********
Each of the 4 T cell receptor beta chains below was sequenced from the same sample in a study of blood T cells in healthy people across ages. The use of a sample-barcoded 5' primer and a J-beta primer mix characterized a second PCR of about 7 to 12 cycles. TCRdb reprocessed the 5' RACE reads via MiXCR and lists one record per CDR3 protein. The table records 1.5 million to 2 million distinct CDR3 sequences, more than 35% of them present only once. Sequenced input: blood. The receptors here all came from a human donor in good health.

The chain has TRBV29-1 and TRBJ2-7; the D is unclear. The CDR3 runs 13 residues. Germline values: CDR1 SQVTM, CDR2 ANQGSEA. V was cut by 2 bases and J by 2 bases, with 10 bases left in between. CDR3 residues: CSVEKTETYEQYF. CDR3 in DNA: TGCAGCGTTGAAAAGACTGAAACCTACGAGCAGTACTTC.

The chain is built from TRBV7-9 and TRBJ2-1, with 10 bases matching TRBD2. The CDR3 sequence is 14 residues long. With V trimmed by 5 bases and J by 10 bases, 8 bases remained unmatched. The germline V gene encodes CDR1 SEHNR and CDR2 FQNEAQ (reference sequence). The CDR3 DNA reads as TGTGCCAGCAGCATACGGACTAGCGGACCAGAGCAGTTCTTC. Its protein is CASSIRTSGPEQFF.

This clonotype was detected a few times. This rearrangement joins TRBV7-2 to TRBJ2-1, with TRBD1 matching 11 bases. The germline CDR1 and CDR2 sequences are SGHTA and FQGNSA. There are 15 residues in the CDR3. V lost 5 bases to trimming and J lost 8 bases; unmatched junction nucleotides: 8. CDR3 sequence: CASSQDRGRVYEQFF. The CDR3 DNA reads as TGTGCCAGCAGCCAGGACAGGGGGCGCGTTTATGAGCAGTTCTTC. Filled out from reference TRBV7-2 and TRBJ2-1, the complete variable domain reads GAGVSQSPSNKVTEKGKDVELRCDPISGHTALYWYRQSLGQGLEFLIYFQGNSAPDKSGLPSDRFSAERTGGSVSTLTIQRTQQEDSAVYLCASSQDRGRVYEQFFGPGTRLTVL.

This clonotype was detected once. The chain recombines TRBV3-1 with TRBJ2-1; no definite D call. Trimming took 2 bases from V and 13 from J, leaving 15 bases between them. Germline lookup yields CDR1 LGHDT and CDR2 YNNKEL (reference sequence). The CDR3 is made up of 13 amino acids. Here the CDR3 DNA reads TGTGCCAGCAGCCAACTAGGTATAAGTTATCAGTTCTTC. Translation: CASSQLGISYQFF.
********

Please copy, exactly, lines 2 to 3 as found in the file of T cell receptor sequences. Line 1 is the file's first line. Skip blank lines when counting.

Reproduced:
The chain has TRBV29-1 and TRBJ2-7; the D is unclear. The CDR3 runs 13 residues. Germline values: CDR1 SQVTM, CDR2 ANQGSEA. V was cut by 2 bases and J by 2 bases, with 10 bases left in between. CDR3 residues: CSVEKTETYEQYF. CDR3 in DNA: TGCAGCGTTGAAAAGACTGAAACCTACGAGCAGTACTTC.

The chain is built from TRBV7-9 and TRBJ2-1, with 10 bases matching TRBD2. The CDR3 sequence is 14 residues long. With V trimmed by 5 bases and J by 10 bases, 8 bases remained unmatched. The germline V gene encodes CDR1 SEHNR and CDR2 FQNEAQ (reference sequence). The CDR3 DNA reads as TGTGCCAGCAGCATACGGACTAGCGGACCAGAGCAGTTCTTC. Its protein is CASSIRTSGPEQFF.